Tag Archives: trees

Some Snow

snow in firelane Monday night and Tuesday we got about 14-15 inches of snow. Enough for a snow day, hooray! Coffee by the woodstove, lots of shoveling and car clearing, then cross country skiing out the kitchen door and down the unplowed back roads of West Kingston. Life is good…

greenhouse and drifted snowThe Botanical Garden fared well in this storm. The snow is deeply drifted (3-4 feet) in areas, but no broken trees despite fierce winds. I have a theory that we lost so many trees in Hurricane Irene, Hurricane Sandy, and the Blizzard of 2013 that the ones left after those storms are in pretty good shape. Once again lots of rabbit trails through the garden and evidence of human visitors too. With classes cancelled two days in a row, there’s been plenty of time to play in the snow.

metasequoia trunk

snow in garden

Our water garden is under there, somewhere.

icicles on greenhouse

The warmth of the greenhouses always creates a great display of icicles.


I had the good fortune this weekend to be in a very beautiful place:yawgoo pondyawgoo pondIt looks like Maine, but is actually close to home here in Rhode Island.

There were some fantastic looking mushrooms which popped up after the late afternoon squall on Friday:cortinarius iodescortinarius iodes

I am pretty sure it is Cortinarius iodes, the Viscid Violet Cort (!) Cortinarius iodes forms mycorrhizal associations with deciduous  trees, particularly oaks.

Other plants caught my eye–moss growing among the tree roots like a landscape:


A fuzzy/spiny white caterpillar on the bayberry near the edge of the water:

hickory tussock mothI think it is Lophocampa caryae, the hickory tussock moth. Plenty of hickory around the pond, as well as oak, white pine, and swamp maple.

deer printsDeer left footprints on the sandy edge of the pond, although I did not see them. I heard barred owls in the night, and coyotes.

“Earth and sky, woods and fields, lakes and rivers, the mountain and the sea, are excellent schoolmasters, and teach some of us more than we can ever learn from books.”

Winter Blues

broken tree

The view from February…

More than halfway through winter, and here it is. I am completely uninspired. I’m sure the weather has something to do with this. It’s 40 degrees F and raining, with half-melted dirty snow banks slowly disappearing under the deluge, and plenty of mud. (I don’t mind April mud, it’s different in April!) End-of February rain holds no promise for me. No thoughts of seedlings, buds, sprouts, sunshine, or warmth. A walk through the Botanical Gardens yesterday confirmed that Kingston is indeed the land of broken trees, due to the blizzard. We have a big clean up coming, as soon as rain, mud and snow let up.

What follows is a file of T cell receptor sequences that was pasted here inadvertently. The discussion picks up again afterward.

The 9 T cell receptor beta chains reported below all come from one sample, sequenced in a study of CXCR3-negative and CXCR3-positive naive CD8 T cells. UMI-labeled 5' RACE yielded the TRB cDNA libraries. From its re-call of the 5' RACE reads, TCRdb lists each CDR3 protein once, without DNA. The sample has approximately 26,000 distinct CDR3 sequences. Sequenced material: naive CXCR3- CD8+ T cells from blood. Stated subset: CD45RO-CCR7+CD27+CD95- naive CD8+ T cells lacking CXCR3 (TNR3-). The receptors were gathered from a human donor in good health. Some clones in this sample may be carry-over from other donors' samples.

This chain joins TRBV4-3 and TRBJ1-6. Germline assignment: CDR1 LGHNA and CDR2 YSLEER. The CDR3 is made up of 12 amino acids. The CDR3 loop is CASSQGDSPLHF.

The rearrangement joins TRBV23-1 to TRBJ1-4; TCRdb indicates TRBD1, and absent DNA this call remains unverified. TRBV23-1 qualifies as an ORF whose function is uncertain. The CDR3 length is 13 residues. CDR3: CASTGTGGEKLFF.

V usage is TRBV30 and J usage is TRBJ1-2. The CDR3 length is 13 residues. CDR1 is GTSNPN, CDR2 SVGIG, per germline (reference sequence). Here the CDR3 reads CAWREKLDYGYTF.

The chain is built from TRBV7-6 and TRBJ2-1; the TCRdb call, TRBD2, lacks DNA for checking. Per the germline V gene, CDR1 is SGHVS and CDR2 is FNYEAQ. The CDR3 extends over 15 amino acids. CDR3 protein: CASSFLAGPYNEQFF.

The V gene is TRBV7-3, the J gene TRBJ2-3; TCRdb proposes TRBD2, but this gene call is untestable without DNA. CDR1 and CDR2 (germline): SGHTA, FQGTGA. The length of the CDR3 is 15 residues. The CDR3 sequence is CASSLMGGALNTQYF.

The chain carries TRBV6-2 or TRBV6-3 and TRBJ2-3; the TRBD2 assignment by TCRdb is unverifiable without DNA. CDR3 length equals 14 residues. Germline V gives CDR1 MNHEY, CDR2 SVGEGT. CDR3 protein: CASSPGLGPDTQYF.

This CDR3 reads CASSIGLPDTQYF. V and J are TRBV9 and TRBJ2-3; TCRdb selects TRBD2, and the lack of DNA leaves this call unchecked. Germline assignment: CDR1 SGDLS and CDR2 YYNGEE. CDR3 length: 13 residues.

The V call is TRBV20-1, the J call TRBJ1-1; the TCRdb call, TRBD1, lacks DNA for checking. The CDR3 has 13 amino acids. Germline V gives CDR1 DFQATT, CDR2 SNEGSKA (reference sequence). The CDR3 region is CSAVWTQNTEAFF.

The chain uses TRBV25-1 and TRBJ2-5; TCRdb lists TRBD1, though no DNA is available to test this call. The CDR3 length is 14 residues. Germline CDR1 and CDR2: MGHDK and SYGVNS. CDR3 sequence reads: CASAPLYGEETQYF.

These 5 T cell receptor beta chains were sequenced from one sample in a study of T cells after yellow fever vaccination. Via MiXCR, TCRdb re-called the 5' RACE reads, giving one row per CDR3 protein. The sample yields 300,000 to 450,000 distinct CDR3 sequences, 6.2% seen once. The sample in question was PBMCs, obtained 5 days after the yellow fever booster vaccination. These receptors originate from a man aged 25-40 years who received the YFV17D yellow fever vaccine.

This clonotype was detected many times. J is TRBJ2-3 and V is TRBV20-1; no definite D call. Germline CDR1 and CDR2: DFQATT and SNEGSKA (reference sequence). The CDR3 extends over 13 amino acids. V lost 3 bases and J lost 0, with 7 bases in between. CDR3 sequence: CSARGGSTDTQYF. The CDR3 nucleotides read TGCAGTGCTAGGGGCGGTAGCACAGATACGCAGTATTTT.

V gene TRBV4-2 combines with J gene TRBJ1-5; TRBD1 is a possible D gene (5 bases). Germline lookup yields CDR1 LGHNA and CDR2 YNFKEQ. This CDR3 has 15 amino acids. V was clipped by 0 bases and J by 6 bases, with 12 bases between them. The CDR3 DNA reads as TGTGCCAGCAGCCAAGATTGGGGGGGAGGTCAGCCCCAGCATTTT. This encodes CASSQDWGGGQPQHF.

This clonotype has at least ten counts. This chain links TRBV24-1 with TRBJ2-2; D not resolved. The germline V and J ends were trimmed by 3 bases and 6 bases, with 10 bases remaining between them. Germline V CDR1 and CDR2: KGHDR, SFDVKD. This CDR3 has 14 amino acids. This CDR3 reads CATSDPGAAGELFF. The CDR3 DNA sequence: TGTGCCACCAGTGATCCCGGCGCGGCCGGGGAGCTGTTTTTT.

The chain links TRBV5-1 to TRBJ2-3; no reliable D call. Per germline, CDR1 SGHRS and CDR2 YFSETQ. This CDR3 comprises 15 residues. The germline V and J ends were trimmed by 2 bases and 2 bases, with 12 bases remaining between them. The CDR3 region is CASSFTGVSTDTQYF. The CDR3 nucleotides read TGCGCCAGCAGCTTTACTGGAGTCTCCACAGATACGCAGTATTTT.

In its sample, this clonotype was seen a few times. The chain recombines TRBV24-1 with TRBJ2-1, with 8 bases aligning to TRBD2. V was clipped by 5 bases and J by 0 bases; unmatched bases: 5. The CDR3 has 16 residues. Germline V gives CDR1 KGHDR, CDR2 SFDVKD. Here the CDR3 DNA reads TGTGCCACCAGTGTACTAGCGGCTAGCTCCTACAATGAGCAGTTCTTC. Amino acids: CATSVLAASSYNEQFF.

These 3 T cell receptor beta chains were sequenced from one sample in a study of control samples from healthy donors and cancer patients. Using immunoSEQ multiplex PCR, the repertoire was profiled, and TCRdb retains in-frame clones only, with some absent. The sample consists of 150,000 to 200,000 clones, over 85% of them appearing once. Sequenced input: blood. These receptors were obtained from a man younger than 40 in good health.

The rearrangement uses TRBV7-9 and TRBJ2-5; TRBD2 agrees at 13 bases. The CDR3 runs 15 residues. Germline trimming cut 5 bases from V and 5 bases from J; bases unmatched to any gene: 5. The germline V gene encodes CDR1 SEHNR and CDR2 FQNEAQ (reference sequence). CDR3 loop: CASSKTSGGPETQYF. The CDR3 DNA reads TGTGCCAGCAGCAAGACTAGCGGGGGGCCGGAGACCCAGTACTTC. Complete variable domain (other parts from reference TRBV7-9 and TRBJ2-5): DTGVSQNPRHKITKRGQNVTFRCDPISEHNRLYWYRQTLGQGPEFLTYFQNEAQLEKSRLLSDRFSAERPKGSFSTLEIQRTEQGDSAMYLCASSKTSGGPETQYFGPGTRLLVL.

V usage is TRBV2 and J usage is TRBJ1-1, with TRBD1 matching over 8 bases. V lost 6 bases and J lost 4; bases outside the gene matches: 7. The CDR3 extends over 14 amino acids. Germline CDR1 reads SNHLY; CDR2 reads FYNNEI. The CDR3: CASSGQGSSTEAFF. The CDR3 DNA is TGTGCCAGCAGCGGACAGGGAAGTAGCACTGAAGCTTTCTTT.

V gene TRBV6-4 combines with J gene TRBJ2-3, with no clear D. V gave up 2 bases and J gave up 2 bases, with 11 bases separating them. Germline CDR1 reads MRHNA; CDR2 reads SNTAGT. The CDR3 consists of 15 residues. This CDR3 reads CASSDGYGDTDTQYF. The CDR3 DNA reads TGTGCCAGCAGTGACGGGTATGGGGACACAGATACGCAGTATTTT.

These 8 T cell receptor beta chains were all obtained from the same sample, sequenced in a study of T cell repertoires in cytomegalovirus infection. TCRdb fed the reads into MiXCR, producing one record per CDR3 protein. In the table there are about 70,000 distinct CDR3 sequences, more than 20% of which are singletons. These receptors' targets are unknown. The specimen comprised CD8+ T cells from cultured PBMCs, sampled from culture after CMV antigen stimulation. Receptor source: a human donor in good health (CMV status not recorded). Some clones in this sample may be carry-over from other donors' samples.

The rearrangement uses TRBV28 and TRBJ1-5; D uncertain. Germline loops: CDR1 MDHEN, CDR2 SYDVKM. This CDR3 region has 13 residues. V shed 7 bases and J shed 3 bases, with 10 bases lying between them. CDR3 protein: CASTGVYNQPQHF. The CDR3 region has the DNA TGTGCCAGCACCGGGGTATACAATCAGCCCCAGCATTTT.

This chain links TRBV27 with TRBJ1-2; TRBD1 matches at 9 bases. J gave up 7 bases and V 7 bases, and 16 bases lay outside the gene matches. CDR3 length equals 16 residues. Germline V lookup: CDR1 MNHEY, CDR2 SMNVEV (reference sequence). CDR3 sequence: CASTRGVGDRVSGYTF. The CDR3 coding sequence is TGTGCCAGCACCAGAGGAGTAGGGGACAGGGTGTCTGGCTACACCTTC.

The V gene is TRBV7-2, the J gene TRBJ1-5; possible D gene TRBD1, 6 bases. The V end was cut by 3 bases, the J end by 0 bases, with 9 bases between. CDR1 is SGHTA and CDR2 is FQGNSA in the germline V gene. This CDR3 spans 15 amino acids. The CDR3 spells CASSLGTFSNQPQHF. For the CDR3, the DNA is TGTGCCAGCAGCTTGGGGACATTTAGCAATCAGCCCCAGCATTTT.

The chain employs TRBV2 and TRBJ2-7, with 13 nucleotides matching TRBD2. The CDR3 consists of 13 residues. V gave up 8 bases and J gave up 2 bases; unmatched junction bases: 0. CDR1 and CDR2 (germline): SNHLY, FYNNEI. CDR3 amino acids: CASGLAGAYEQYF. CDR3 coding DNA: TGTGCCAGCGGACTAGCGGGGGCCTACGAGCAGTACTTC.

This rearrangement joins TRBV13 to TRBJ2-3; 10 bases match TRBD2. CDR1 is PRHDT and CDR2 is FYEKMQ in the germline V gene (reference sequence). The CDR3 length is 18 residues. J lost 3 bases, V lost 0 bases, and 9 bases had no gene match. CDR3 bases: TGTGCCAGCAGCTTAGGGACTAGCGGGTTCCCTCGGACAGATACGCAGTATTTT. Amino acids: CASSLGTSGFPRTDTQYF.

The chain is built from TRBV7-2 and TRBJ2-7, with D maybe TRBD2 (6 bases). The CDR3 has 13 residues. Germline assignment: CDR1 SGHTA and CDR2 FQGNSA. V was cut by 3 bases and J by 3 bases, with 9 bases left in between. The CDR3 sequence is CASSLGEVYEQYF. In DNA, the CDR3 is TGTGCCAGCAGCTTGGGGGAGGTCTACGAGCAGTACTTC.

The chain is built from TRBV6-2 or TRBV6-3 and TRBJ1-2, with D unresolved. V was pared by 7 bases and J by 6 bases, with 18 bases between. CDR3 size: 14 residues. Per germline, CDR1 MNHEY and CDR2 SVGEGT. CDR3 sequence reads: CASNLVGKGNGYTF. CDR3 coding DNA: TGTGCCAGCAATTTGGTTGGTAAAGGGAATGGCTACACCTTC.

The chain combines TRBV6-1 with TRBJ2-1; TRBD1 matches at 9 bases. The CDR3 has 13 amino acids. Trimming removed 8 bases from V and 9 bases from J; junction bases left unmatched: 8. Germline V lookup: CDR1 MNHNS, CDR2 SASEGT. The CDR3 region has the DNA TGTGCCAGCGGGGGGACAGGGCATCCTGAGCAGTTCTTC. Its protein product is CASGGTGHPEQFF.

Although the Conservatory has some beautiful flowers blooming right now, (you can see them here) I think it is simply Springtime that I am longing for. There is something about  the feel of the sun on my face, and the smell of the soil, that isn’t the same in the greenhouse. The greenhouse got me through December, January, and almost all of February, and I appreciate that! But I am ready to get outside.

In a few more weeks, I’ll be starting seeds. Around here gardeners plant peas on St. Patrick’s Day, March 17th. With transplants like tomato and pepper seeds, I aim for April Fool’s Day (April1st), so that they don’t get too big before it’s warm enough to set them out. Starting seeds brings back the optimist in me, daydreaming about the wonderful garden I will have. Just a few weeks to go…what will YOU do to get yourself to Spring?

Iris, winter aconite

The view from March!

Blizzard of 2013

The Ericaceous Garden Monday morning after the blizzard. URI Botanical Gardens

The Ericaceous Garden, Monday morning after the blizzard. URI Botanical Gardens

Lots of snow, many sadly broken trees on campus as well as all over South County. White pines and arborvitae seems to have taken the worst hit.

broken trees


broken arborvitae


And around town:

tree down

White pine across road, in wires, West Kingston. (2/9/13)

tree down

And yet another… (2/9/13)

utility pole

Unstable utility pole, Dale Carlia corner, Wakefield. photo courtesy of South County Independent